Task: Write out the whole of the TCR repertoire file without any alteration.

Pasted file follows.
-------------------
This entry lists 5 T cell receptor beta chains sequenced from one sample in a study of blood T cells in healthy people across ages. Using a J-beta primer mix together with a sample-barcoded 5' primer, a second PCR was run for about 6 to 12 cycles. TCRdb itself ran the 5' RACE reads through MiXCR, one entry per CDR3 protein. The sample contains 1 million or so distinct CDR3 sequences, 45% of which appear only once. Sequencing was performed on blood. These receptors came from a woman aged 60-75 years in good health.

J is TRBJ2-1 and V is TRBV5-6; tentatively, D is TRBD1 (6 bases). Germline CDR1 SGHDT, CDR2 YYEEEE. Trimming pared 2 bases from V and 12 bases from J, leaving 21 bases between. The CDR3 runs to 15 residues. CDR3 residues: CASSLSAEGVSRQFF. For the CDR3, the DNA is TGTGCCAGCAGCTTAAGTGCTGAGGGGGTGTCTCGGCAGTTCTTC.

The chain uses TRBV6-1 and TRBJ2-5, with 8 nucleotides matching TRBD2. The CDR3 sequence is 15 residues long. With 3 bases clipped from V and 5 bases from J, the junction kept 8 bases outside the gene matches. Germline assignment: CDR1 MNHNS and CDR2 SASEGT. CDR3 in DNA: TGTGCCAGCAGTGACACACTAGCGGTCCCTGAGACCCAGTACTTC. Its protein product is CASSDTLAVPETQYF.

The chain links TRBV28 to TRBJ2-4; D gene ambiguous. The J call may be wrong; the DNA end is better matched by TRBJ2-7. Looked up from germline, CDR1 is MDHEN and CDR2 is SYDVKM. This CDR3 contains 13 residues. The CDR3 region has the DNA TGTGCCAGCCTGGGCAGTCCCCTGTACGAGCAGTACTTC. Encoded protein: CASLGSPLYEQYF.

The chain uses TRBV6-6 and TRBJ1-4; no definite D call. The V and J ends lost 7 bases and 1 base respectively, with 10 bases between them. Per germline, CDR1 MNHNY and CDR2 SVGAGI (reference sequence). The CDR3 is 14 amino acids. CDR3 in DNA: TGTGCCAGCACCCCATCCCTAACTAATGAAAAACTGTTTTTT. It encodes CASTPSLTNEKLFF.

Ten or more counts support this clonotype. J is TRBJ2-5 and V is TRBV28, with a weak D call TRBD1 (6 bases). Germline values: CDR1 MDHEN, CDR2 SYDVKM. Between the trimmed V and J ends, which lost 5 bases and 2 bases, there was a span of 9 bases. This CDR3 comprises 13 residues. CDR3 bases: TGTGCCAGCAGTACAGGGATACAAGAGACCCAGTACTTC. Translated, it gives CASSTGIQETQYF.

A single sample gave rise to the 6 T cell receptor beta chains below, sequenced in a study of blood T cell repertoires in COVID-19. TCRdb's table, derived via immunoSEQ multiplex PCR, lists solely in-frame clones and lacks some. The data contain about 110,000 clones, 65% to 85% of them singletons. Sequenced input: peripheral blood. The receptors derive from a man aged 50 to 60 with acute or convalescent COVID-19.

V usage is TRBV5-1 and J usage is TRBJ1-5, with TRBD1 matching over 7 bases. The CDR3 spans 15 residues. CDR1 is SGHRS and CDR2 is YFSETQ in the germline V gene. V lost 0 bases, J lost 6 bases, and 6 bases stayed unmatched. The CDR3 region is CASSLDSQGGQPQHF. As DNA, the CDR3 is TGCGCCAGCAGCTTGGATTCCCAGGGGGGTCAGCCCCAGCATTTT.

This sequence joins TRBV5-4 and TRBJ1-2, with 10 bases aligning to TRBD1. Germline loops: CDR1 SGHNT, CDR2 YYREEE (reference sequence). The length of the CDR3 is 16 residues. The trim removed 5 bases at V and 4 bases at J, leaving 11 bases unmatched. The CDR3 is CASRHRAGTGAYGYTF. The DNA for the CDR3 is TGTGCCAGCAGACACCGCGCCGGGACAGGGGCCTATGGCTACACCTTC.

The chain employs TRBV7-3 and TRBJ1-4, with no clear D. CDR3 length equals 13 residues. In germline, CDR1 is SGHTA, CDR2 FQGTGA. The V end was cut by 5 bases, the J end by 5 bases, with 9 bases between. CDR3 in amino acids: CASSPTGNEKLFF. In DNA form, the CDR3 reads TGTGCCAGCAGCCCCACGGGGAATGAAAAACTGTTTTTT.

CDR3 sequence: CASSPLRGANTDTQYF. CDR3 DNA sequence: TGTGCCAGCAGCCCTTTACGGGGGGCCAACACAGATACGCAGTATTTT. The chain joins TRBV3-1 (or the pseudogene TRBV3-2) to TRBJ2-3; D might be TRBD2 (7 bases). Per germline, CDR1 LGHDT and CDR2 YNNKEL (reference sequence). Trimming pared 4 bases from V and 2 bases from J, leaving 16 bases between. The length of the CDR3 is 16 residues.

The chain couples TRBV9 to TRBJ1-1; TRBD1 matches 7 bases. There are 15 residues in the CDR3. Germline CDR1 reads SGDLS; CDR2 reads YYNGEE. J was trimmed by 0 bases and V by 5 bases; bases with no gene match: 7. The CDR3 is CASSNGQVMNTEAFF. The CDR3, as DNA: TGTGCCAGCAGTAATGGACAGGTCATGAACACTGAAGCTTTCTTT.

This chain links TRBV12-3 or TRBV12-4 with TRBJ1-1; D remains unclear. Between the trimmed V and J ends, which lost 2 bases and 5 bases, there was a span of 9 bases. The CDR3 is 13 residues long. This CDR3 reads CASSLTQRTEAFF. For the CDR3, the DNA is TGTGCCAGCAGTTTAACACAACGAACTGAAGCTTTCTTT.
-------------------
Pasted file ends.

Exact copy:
This entry lists 5 T cell receptor beta chains sequenced from one sample in a study of blood T cells in healthy people across ages. Using a J-beta primer mix together with a sample-barcoded 5' primer, a second PCR was run for about 6 to 12 cycles. TCRdb itself ran the 5' RACE reads through MiXCR, one entry per CDR3 protein. The sample contains 1 million or so distinct CDR3 sequences, 45% of which appear only once. Sequencing was performed on blood. These receptors came from a woman aged 60-75 years in good health.

J is TRBJ2-1 and V is TRBV5-6; tentatively, D is TRBD1 (6 bases). Germline CDR1 SGHDT, CDR2 YYEEEE. Trimming pared 2 bases from V and 12 bases from J, leaving 21 bases between. The CDR3 runs to 15 residues. CDR3 residues: CASSLSAEGVSRQFF. For the CDR3, the DNA is TGTGCCAGCAGCTTAAGTGCTGAGGGGGTGTCTCGGCAGTTCTTC.

The chain uses TRBV6-1 and TRBJ2-5, with 8 nucleotides matching TRBD2. The CDR3 sequence is 15 residues long. With 3 bases clipped from V and 5 bases from J, the junction kept 8 bases outside the gene matches. Germline assignment: CDR1 MNHNS and CDR2 SASEGT. CDR3 in DNA: TGTGCCAGCAGTGACACACTAGCGGTCCCTGAGACCCAGTACTTC. Its protein product is CASSDTLAVPETQYF.

The chain links TRBV28 to TRBJ2-4; D gene ambiguous. The J call may be wrong; the DNA end is better matched by TRBJ2-7. Looked up from germline, CDR1 is MDHEN and CDR2 is SYDVKM. This CDR3 contains 13 residues. The CDR3 region has the DNA TGTGCCAGCCTGGGCAGTCCCCTGTACGAGCAGTACTTC. Encoded protein: CASLGSPLYEQYF.

The chain uses TRBV6-6 and TRBJ1-4; no definite D call. The V and J ends lost 7 bases and 1 base respectively, with 10 bases between them. Per germline, CDR1 MNHNY and CDR2 SVGAGI (reference sequence). The CDR3 is 14 amino acids. CDR3 in DNA: TGTGCCAGCACCCCATCCCTAACTAATGAAAAACTGTTTTTT. It encodes CASTPSLTNEKLFF.

Ten or more counts support this clonotype. J is TRBJ2-5 and V is TRBV28, with a weak D call TRBD1 (6 bases). Germline values: CDR1 MDHEN, CDR2 SYDVKM. Between the trimmed V and J ends, which lost 5 bases and 2 bases, there was a span of 9 bases. This CDR3 comprises 13 residues. CDR3 bases: TGTGCCAGCAGTACAGGGATACAAGAGACCCAGTACTTC. Translated, it gives CASSTGIQETQYF.

A single sample gave rise to the 6 T cell receptor beta chains below, sequenced in a study of blood T cell repertoires in COVID-19. TCRdb's table, derived via immunoSEQ multiplex PCR, lists solely in-frame clones and lacks some. The data contain about 110,000 clones, 65% to 85% of them singletons. Sequenced input: peripheral blood. The receptors derive from a man aged 50 to 60 with acute or convalescent COVID-19.

V usage is TRBV5-1 and J usage is TRBJ1-5, with TRBD1 matching over 7 bases. The CDR3 spans 15 residues. CDR1 is SGHRS and CDR2 is YFSETQ in the germline V gene. V lost 0 bases, J lost 6 bases, and 6 bases stayed unmatched. The CDR3 region is CASSLDSQGGQPQHF. As DNA, the CDR3 is TGCGCCAGCAGCTTGGATTCCCAGGGGGGTCAGCCCCAGCATTTT.

This sequence joins TRBV5-4 and TRBJ1-2, with 10 bases aligning to TRBD1. Germline loops: CDR1 SGHNT, CDR2 YYREEE (reference sequence). The length of the CDR3 is 16 residues. The trim removed 5 bases at V and 4 bases at J, leaving 11 bases unmatched. The CDR3 is CASRHRAGTGAYGYTF. The DNA for the CDR3 is TGTGCCAGCAGACACCGCGCCGGGACAGGGGCCTATGGCTACACCTTC.

The chain employs TRBV7-3 and TRBJ1-4, with no clear D. CDR3 length equals 13 residues. In germline, CDR1 is SGHTA, CDR2 FQGTGA. The V end was cut by 5 bases, the J end by 5 bases, with 9 bases between. CDR3 in amino acids: CASSPTGNEKLFF. In DNA form, the CDR3 reads TGTGCCAGCAGCCCCACGGGGAATGAAAAACTGTTTTTT.

CDR3 sequence: CASSPLRGANTDTQYF. CDR3 DNA sequence: TGTGCCAGCAGCCCTTTACGGGGGGCCAACACAGATACGCAGTATTTT. The chain joins TRBV3-1 (or the pseudogene TRBV3-2) to TRBJ2-3; D might be TRBD2 (7 bases). Per germline, CDR1 LGHDT and CDR2 YNNKEL (reference sequence). Trimming pared 4 bases from V and 2 bases from J, leaving 16 bases between. The length of the CDR3 is 16 residues.

The chain couples TRBV9 to TRBJ1-1; TRBD1 matches 7 bases. There are 15 residues in the CDR3. Germline CDR1 reads SGDLS; CDR2 reads YYNGEE. J was trimmed by 0 bases and V by 5 bases; bases with no gene match: 7. The CDR3 is CASSNGQVMNTEAFF. The CDR3, as DNA: TGTGCCAGCAGTAATGGACAGGTCATGAACACTGAAGCTTTCTTT.

This chain links TRBV12-3 or TRBV12-4 with TRBJ1-1; D remains unclear. Between the trimmed V and J ends, which lost 2 bases and 5 bases, there was a span of 9 bases. The CDR3 is 13 residues long. This CDR3 reads CASSLTQRTEAFF. For the CDR3, the DNA is TGTGCCAGCAGTTTAACACAACGAACTGAAGCTTTCTTT.